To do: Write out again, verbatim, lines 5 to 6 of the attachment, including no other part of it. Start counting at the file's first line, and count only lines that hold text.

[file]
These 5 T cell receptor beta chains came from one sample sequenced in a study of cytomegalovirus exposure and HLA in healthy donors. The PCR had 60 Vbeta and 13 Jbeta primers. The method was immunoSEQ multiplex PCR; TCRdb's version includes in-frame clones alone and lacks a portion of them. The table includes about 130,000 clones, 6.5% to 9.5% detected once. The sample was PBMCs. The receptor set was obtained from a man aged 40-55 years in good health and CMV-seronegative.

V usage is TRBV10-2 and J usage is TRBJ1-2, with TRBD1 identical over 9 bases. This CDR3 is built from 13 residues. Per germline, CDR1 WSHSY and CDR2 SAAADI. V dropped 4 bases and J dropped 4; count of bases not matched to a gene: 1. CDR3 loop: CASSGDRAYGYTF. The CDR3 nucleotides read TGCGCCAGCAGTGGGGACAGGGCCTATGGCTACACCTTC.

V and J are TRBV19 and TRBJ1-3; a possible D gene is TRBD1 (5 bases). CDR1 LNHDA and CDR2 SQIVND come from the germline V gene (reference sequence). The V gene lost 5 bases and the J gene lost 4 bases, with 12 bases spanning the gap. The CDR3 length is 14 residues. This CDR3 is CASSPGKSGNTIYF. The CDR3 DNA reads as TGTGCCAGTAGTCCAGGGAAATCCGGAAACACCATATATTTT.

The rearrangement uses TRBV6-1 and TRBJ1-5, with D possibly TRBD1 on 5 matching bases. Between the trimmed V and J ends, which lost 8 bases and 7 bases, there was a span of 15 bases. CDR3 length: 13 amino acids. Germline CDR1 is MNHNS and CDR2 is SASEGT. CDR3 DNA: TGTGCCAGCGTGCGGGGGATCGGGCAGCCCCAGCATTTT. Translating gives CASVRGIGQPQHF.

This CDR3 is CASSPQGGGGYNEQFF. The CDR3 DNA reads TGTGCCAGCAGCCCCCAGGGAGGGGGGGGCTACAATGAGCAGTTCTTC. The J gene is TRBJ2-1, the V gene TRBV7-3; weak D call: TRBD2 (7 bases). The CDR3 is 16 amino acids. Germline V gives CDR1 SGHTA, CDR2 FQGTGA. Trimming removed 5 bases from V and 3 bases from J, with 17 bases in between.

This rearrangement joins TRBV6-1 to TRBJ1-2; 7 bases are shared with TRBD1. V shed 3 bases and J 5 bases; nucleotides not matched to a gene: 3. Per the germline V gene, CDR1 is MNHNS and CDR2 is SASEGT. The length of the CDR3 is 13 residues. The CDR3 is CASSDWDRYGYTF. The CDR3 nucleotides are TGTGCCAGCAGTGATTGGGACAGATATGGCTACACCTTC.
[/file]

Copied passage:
This CDR3 is CASSPQGGGGYNEQFF. The CDR3 DNA reads TGTGCCAGCAGCCCCCAGGGAGGGGGGGGCTACAATGAGCAGTTCTTC. The J gene is TRBJ2-1, the V gene TRBV7-3; weak D call: TRBD2 (7 bases). The CDR3 is 16 amino acids. Germline V gives CDR1 SGHTA, CDR2 FQGTGA. Trimming removed 5 bases from V and 3 bases from J, with 17 bases in between.

This rearrangement joins TRBV6-1 to TRBJ1-2; 7 bases are shared with TRBD1. V shed 3 bases and J 5 bases; nucleotides not matched to a gene: 3. Per the germline V gene, CDR1 is MNHNS and CDR2 is SASEGT. The length of the CDR3 is 13 residues. The CDR3 is CASSDWDRYGYTF. The CDR3 nucleotides are TGTGCCAGCAGTGATTGGGACAGATATGGCTACACCTTC.